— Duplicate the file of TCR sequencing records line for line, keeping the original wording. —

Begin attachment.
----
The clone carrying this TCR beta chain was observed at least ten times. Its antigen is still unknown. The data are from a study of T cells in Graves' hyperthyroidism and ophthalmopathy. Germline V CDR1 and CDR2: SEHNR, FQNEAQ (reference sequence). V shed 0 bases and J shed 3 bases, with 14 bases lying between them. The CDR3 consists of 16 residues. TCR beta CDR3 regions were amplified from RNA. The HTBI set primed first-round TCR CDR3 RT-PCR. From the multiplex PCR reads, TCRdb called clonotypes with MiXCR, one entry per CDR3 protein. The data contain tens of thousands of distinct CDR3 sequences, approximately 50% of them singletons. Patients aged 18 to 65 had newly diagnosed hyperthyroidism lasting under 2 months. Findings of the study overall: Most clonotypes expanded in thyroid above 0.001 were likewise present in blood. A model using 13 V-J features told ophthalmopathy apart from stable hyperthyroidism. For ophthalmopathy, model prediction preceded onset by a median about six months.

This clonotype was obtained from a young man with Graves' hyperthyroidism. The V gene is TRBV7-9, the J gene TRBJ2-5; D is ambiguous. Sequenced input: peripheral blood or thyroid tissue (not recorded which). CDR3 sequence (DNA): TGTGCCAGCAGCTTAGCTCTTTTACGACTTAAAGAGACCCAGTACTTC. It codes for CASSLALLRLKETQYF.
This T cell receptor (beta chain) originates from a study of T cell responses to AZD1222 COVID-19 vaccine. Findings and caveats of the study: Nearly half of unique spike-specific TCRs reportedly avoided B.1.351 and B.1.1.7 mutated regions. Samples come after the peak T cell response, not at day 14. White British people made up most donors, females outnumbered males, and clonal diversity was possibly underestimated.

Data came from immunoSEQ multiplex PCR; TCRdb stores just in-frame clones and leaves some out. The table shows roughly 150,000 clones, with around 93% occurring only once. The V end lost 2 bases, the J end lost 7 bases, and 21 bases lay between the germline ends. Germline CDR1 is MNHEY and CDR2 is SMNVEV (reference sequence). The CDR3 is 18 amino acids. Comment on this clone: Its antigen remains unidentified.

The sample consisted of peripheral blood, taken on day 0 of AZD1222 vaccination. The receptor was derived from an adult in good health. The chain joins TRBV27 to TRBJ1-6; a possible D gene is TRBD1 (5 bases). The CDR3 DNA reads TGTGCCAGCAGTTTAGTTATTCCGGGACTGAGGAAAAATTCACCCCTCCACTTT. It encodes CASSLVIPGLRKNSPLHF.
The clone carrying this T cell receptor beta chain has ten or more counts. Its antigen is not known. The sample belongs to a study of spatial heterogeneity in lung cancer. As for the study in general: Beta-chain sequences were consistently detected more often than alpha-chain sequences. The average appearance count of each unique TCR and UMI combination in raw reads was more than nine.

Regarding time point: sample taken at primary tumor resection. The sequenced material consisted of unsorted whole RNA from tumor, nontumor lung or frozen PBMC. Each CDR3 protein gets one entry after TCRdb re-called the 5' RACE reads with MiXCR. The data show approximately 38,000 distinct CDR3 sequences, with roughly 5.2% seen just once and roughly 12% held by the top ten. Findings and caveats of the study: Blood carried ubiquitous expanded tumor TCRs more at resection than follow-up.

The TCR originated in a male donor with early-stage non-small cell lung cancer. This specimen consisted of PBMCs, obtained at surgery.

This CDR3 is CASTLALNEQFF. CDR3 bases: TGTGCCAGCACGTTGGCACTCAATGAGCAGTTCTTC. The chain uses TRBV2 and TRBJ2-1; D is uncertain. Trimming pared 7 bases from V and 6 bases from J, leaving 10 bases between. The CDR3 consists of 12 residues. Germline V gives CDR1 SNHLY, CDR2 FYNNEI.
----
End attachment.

The clone carrying this TCR beta chain was observed at least ten times. Its antigen is still unknown. The data are from a study of T cells in Graves' hyperthyroidism and ophthalmopathy. Germline V CDR1 and CDR2: SEHNR, FQNEAQ (reference sequence). V shed 0 bases and J shed 3 bases, with 14 bases lying between them. The CDR3 consists of 16 residues. TCR beta CDR3 regions were amplified from RNA. The HTBI set primed first-round TCR CDR3 RT-PCR. From the multiplex PCR reads, TCRdb called clonotypes with MiXCR, one entry per CDR3 protein. The data contain tens of thousands of distinct CDR3 sequences, approximately 50% of them singletons. Patients aged 18 to 65 had newly diagnosed hyperthyroidism lasting under 2 months. Findings of the study overall: Most clonotypes expanded in thyroid above 0.001 were likewise present in blood. A model using 13 V-J features told ophthalmopathy apart from stable hyperthyroidism. For ophthalmopathy, model prediction preceded onset by a median about six months.

This clonotype was obtained from a young man with Graves' hyperthyroidism. The V gene is TRBV7-9, the J gene TRBJ2-5; D is ambiguous. Sequenced input: peripheral blood or thyroid tissue (not recorded which). CDR3 sequence (DNA): TGTGCCAGCAGCTTAGCTCTTTTACGACTTAAAGAGACCCAGTACTTC. It codes for CASSLALLRLKETQYF.
This T cell receptor (beta chain) originates from a study of T cell responses to AZD1222 COVID-19 vaccine. Findings and caveats of the study: Nearly half of unique spike-specific TCRs reportedly avoided B.1.351 and B.1.1.7 mutated regions. Samples come after the peak T cell response, not at day 14. White British people made up most donors, females outnumbered males, and clonal diversity was possibly underestimated.

Data came from immunoSEQ multiplex PCR; TCRdb stores just in-frame clones and leaves some out. The table shows roughly 150,000 clones, with around 93% occurring only once. The V end lost 2 bases, the J end lost 7 bases, and 21 bases lay between the germline ends. Germline CDR1 is MNHEY and CDR2 is SMNVEV (reference sequence). The CDR3 is 18 amino acids. Comment on this clone: Its antigen remains unidentified.

The sample consisted of peripheral blood, taken on day 0 of AZD1222 vaccination. The receptor was derived from an adult in good health. The chain joins TRBV27 to TRBJ1-6; a possible D gene is TRBD1 (5 bases). The CDR3 DNA reads TGTGCCAGCAGTTTAGTTATTCCGGGACTGAGGAAAAATTCACCCCTCCACTTT. It encodes CASSLVIPGLRKNSPLHF.
The clone carrying this T cell receptor beta chain has ten or more counts. Its antigen is not known. The sample belongs to a study of spatial heterogeneity in lung cancer. As for the study in general: Beta-chain sequences were consistently detected more often than alpha-chain sequences. The average appearance count of each unique TCR and UMI combination in raw reads was more than nine.

Regarding time point: sample taken at primary tumor resection. The sequenced material consisted of unsorted whole RNA from tumor, nontumor lung or frozen PBMC. Each CDR3 protein gets one entry after TCRdb re-called the 5' RACE reads with MiXCR. The data show approximately 38,000 distinct CDR3 sequences, with roughly 5.2% seen just once and roughly 12% held by the top ten. Findings and caveats of the study: Blood carried ubiquitous expanded tumor TCRs more at resection than follow-up.

The TCR originated in a male donor with early-stage non-small cell lung cancer. This specimen consisted of PBMCs, obtained at surgery.

This CDR3 is CASTLALNEQFF. CDR3 bases: TGTGCCAGCACGTTGGCACTCAATGAGCAGTTCTTC. The chain uses TRBV2 and TRBJ2-1; D is uncertain. Trimming pared 7 bases from V and 6 bases from J, leaving 10 bases between. The CDR3 consists of 12 residues. Germline V gives CDR1 SNHLY, CDR2 FYNNEI.